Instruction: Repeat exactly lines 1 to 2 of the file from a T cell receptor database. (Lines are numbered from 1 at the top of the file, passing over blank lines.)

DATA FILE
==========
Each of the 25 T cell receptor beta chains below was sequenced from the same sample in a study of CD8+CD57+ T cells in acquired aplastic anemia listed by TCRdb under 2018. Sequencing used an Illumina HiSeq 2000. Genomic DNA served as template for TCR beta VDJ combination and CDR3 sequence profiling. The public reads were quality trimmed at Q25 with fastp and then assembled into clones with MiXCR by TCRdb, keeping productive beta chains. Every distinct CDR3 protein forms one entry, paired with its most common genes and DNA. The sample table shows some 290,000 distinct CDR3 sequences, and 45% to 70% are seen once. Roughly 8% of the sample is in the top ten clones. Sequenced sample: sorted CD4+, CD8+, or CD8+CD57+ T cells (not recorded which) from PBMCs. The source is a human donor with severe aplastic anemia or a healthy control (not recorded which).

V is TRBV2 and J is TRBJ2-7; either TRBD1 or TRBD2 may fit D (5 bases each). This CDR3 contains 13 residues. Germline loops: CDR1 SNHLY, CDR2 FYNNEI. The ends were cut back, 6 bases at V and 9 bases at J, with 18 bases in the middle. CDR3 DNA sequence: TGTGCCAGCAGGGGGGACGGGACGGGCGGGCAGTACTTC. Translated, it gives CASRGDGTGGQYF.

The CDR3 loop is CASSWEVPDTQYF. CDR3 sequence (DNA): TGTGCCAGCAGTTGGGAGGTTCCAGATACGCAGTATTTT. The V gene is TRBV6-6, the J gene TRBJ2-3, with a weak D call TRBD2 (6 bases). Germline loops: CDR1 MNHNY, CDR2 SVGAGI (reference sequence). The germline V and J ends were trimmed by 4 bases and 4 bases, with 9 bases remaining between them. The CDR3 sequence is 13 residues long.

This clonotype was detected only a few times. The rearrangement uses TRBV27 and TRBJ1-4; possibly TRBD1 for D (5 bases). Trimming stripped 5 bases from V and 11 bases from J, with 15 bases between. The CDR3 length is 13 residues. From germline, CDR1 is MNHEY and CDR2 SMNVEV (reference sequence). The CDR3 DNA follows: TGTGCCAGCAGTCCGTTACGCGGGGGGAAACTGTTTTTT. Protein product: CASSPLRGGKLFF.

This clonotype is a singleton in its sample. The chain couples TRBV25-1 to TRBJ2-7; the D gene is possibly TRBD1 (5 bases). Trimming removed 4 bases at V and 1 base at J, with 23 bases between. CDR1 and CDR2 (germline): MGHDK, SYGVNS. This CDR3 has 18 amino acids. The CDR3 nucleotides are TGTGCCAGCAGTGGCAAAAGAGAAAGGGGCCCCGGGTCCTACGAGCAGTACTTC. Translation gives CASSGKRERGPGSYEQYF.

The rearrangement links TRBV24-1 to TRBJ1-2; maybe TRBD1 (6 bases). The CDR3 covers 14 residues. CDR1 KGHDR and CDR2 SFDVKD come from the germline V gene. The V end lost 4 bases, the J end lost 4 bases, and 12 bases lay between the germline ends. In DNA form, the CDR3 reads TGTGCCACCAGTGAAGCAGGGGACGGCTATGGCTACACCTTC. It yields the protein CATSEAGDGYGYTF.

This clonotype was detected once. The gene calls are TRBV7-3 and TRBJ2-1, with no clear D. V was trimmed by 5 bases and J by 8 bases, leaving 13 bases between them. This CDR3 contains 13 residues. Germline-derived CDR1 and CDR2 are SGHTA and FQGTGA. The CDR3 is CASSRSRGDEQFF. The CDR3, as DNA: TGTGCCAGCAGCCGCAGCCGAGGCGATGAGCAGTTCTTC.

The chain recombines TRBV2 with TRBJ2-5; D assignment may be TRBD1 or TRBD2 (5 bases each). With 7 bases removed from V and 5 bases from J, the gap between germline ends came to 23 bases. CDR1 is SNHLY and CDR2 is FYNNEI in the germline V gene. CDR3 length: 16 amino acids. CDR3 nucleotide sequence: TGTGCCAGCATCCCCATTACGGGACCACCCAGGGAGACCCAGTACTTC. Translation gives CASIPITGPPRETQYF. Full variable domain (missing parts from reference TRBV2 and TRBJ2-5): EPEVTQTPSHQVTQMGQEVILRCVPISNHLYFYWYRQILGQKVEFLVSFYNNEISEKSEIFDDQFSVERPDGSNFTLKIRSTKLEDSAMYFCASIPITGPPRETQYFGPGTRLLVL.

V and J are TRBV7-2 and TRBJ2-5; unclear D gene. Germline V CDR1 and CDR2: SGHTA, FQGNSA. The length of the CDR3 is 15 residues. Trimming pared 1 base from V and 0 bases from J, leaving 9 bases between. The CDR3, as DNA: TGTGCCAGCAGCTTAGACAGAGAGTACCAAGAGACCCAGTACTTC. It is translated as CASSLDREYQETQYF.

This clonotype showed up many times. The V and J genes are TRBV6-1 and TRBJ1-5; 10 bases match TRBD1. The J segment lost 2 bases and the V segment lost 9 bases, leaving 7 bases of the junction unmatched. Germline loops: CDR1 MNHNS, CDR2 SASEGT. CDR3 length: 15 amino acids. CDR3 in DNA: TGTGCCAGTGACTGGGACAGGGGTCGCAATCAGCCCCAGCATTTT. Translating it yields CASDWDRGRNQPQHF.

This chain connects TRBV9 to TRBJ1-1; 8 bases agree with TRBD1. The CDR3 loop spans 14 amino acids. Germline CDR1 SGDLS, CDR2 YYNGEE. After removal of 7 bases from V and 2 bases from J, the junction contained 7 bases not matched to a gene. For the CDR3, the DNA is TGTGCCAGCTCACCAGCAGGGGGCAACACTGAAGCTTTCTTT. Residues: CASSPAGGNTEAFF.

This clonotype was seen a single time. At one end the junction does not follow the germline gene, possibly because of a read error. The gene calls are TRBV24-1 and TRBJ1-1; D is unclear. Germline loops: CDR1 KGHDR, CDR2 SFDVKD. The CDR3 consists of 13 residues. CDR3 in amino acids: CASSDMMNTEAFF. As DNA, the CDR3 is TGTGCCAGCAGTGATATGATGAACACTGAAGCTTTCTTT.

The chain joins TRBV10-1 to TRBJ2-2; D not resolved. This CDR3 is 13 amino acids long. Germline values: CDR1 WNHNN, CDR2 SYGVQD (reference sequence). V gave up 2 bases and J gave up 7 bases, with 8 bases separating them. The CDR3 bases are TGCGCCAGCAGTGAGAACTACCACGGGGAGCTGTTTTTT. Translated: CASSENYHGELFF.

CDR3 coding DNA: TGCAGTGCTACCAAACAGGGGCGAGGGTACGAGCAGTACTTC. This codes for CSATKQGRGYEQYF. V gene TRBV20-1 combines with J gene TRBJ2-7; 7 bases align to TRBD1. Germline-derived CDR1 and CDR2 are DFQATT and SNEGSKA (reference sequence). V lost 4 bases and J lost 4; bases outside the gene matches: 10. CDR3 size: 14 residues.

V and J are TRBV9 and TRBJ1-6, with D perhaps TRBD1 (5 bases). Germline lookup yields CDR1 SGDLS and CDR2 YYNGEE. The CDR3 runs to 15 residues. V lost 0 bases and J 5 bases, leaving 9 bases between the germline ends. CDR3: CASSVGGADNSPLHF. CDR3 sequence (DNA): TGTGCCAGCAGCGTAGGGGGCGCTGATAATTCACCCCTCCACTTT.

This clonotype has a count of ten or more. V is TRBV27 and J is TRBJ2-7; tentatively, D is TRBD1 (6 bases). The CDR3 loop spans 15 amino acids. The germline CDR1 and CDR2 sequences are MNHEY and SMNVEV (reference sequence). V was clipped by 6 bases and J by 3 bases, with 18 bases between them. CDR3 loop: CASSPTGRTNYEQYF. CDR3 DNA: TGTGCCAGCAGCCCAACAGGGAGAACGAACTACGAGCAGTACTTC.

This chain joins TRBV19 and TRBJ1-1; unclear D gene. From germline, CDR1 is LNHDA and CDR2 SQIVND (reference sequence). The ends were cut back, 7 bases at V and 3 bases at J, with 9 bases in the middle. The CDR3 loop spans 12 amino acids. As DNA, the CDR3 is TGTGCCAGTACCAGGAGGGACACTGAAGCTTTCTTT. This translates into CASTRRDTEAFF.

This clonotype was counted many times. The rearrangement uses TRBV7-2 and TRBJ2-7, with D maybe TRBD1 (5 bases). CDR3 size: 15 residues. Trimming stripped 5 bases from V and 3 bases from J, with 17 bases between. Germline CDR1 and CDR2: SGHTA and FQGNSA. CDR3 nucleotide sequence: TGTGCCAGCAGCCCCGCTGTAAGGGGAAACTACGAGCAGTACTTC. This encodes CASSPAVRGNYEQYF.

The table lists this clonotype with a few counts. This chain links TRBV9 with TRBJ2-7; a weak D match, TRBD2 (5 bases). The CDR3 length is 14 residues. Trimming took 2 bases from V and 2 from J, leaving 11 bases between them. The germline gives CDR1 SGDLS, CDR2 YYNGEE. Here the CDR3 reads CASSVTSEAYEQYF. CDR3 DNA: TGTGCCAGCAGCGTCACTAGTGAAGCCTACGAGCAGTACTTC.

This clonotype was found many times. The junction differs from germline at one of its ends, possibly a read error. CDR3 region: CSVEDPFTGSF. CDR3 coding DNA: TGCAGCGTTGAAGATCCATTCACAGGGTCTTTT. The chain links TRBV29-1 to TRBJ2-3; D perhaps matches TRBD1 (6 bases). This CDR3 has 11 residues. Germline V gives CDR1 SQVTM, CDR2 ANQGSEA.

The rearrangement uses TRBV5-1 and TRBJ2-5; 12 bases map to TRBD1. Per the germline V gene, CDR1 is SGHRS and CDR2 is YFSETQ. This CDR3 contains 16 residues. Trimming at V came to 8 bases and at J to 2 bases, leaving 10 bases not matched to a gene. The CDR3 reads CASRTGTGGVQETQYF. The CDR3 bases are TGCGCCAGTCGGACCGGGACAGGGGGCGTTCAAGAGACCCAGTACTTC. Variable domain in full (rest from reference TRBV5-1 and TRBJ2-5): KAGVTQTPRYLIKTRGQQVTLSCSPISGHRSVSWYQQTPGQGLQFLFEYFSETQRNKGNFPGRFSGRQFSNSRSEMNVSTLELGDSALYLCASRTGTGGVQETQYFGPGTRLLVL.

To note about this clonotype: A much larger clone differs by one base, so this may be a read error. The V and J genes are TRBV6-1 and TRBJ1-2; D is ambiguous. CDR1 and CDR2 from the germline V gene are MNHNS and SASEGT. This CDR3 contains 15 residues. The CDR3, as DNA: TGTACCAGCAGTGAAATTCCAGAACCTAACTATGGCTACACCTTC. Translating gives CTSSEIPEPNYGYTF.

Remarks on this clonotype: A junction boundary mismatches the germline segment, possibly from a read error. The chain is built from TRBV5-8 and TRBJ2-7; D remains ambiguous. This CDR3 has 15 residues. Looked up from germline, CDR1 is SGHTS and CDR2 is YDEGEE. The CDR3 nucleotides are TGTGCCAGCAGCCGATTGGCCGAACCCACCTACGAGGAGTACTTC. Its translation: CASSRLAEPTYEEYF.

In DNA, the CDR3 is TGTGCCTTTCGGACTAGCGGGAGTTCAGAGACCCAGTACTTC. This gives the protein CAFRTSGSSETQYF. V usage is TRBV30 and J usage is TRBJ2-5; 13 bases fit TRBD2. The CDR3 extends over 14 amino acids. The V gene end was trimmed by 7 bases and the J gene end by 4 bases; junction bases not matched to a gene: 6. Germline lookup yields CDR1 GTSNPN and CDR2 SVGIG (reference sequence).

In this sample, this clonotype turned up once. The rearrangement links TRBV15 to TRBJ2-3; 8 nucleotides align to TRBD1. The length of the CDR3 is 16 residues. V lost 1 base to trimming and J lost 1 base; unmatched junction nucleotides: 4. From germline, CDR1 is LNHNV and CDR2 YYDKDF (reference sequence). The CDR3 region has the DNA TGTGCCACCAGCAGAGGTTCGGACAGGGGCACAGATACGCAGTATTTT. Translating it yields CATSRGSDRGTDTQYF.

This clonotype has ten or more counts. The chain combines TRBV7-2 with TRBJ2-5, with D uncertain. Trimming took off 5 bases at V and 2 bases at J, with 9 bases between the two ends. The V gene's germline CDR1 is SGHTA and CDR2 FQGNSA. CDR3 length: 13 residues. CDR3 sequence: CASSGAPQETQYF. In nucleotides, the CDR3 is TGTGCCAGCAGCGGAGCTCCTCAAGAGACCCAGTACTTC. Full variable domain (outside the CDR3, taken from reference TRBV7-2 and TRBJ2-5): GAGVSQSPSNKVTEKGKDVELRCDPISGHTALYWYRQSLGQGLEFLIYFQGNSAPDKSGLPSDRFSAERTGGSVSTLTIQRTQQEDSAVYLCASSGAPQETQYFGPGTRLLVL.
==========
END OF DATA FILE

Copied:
Each of the 25 T cell receptor beta chains below was sequenced from the same sample in a study of CD8+CD57+ T cells in acquired aplastic anemia listed by TCRdb under 2018. Sequencing used an Illumina HiSeq 2000. Genomic DNA served as template for TCR beta VDJ combination and CDR3 sequence profiling. The public reads were quality trimmed at Q25 with fastp and then assembled into clones with MiXCR by TCRdb, keeping productive beta chains. Every distinct CDR3 protein forms one entry, paired with its most common genes and DNA. The sample table shows some 290,000 distinct CDR3 sequences, and 45% to 70% are seen once. Roughly 8% of the sample is in the top ten clones. Sequenced sample: sorted CD4+, CD8+, or CD8+CD57+ T cells (not recorded which) from PBMCs. The source is a human donor with severe aplastic anemia or a healthy control (not recorded which).

V is TRBV2 and J is TRBJ2-7; either TRBD1 or TRBD2 may fit D (5 bases each). This CDR3 contains 13 residues. Germline loops: CDR1 SNHLY, CDR2 FYNNEI. The ends were cut back, 6 bases at V and 9 bases at J, with 18 bases in the middle. CDR3 DNA sequence: TGTGCCAGCAGGGGGGACGGGACGGGCGGGCAGTACTTC. Translated, it gives CASRGDGTGGQYF.